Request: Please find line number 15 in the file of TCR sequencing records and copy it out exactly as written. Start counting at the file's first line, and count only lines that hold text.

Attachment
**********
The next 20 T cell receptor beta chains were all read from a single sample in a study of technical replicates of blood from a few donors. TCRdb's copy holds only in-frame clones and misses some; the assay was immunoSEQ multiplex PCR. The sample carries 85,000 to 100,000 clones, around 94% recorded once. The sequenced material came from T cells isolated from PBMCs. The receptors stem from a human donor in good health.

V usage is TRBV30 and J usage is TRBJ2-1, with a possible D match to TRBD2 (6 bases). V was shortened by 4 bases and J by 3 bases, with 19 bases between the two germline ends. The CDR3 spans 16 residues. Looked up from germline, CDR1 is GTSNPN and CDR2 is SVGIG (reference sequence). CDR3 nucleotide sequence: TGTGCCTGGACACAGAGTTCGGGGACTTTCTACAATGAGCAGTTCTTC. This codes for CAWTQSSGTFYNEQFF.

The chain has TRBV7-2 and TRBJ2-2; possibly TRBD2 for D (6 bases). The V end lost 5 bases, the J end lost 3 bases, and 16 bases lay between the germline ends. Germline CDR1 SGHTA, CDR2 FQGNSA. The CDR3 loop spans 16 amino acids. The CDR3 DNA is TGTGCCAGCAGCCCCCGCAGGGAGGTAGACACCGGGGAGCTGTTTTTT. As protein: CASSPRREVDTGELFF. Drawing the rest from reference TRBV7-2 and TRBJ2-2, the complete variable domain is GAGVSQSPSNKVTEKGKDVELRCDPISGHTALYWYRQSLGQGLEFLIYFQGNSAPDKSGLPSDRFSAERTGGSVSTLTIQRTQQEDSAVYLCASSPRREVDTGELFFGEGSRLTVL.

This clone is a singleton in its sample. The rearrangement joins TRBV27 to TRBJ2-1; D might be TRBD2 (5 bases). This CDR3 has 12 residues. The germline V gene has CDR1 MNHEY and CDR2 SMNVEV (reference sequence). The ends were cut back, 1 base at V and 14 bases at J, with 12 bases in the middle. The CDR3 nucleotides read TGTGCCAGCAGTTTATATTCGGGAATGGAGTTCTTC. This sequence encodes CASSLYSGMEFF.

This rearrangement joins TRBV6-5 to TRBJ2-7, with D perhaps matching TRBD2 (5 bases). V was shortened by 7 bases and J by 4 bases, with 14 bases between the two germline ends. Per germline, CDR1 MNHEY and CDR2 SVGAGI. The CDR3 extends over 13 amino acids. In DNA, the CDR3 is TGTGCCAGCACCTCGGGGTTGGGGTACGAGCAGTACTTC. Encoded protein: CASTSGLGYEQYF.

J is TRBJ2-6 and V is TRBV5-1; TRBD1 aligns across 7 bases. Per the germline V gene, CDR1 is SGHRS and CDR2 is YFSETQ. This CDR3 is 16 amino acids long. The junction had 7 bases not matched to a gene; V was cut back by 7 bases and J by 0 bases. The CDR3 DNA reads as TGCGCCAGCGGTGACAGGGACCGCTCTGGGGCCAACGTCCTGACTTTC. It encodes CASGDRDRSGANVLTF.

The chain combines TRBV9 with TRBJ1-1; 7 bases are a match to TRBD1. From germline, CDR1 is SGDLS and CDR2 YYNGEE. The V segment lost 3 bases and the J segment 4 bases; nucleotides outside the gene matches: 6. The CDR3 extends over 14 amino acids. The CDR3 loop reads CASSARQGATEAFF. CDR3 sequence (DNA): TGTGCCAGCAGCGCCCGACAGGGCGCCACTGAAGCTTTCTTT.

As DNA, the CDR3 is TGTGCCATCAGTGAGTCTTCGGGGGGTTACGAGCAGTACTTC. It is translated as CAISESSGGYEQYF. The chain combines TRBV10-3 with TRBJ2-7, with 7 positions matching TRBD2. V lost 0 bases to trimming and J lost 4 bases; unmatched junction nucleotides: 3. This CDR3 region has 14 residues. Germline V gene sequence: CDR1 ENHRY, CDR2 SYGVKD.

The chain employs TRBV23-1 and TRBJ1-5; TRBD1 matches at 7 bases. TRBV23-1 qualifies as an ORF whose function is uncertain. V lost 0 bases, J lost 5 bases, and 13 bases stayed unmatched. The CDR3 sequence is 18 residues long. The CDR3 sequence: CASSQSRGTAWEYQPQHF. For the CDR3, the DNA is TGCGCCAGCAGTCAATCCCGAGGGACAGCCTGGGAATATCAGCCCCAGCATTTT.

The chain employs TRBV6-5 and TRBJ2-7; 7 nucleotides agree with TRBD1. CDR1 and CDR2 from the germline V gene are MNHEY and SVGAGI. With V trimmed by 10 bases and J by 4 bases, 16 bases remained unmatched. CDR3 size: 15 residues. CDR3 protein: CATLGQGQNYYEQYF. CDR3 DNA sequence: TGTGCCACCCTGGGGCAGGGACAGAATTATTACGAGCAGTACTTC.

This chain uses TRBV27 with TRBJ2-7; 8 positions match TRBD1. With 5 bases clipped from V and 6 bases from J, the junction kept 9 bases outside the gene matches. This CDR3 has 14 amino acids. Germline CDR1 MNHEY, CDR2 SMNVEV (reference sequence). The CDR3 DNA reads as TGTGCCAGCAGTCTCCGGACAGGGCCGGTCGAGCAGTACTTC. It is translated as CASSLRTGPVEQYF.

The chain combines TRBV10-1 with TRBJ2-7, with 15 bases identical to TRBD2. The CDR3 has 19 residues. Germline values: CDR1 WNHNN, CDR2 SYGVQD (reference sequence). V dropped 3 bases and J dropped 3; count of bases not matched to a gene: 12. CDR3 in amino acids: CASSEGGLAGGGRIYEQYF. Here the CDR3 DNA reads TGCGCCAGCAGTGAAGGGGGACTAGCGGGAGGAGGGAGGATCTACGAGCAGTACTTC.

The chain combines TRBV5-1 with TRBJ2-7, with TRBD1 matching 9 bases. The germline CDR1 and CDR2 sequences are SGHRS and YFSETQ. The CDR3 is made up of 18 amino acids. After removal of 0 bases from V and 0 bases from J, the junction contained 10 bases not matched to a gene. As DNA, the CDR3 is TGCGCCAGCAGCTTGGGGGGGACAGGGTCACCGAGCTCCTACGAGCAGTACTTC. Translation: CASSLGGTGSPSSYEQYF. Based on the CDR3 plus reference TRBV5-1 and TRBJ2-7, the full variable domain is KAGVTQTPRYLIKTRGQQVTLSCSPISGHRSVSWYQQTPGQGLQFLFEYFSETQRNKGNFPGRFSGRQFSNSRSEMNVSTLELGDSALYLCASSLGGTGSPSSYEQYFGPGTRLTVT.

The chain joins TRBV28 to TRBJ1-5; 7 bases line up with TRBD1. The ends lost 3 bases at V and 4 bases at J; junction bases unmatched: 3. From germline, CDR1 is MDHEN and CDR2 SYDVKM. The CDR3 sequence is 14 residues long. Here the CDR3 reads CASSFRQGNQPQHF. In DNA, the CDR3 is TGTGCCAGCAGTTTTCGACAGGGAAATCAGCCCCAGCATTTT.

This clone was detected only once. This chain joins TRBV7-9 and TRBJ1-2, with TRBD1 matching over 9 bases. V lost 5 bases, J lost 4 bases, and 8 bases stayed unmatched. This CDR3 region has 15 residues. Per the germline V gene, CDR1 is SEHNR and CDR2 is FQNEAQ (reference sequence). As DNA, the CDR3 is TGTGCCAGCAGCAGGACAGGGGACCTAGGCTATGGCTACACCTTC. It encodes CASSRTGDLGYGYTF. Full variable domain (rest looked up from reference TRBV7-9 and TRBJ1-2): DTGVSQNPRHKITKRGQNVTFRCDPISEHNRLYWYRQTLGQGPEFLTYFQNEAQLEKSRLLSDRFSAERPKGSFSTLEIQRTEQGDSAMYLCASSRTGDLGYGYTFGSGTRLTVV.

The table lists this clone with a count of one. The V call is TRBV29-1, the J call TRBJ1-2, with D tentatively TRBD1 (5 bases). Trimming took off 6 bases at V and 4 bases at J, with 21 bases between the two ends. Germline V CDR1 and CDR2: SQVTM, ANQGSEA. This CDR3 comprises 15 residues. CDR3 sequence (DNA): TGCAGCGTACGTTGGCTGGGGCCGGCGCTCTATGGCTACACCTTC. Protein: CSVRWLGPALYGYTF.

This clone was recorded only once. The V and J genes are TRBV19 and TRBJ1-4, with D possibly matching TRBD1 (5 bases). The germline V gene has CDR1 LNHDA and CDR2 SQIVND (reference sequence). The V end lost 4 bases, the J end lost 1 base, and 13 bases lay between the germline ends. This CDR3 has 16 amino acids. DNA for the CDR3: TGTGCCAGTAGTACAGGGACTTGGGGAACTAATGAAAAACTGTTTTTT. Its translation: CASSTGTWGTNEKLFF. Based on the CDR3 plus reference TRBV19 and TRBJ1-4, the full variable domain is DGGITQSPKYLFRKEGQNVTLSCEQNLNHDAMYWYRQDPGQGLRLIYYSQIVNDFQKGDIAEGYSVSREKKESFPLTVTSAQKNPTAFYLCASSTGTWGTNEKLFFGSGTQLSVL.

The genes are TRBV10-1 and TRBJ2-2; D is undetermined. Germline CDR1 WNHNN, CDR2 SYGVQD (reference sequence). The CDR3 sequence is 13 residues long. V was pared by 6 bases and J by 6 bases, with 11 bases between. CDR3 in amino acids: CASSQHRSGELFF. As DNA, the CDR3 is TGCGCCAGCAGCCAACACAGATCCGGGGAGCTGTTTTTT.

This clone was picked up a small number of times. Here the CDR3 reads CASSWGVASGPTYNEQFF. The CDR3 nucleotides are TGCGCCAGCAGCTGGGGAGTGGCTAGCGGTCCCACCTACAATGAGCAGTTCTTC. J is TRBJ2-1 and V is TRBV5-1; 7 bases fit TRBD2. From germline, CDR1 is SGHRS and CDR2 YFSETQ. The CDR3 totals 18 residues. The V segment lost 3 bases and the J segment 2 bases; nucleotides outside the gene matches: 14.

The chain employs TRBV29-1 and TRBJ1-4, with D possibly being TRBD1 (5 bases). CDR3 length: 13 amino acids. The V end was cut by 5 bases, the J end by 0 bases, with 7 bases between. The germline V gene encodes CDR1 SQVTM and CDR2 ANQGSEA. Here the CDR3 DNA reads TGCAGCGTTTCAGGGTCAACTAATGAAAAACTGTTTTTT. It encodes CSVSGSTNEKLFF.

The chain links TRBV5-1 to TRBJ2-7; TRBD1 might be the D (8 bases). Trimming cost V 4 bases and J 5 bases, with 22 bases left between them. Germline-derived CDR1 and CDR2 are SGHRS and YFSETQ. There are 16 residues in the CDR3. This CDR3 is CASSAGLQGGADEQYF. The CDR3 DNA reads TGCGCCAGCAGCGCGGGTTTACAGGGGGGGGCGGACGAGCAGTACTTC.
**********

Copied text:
This clone was detected only once. This chain joins TRBV7-9 and TRBJ1-2, with TRBD1 matching over 9 bases. V lost 5 bases, J lost 4 bases, and 8 bases stayed unmatched. This CDR3 region has 15 residues. Per the germline V gene, CDR1 is SEHNR and CDR2 is FQNEAQ (reference sequence). As DNA, the CDR3 is TGTGCCAGCAGCAGGACAGGGGACCTAGGCTATGGCTACACCTTC. It encodes CASSRTGDLGYGYTF. Full variable domain (rest looked up from reference TRBV7-9 and TRBJ1-2): DTGVSQNPRHKITKRGQNVTFRCDPISEHNRLYWYRQTLGQGPEFLTYFQNEAQLEKSRLLSDRFSAERPKGSFSTLEIQRTEQGDSAMYLCASSRTGDLGYGYTFGSGTRLTVV.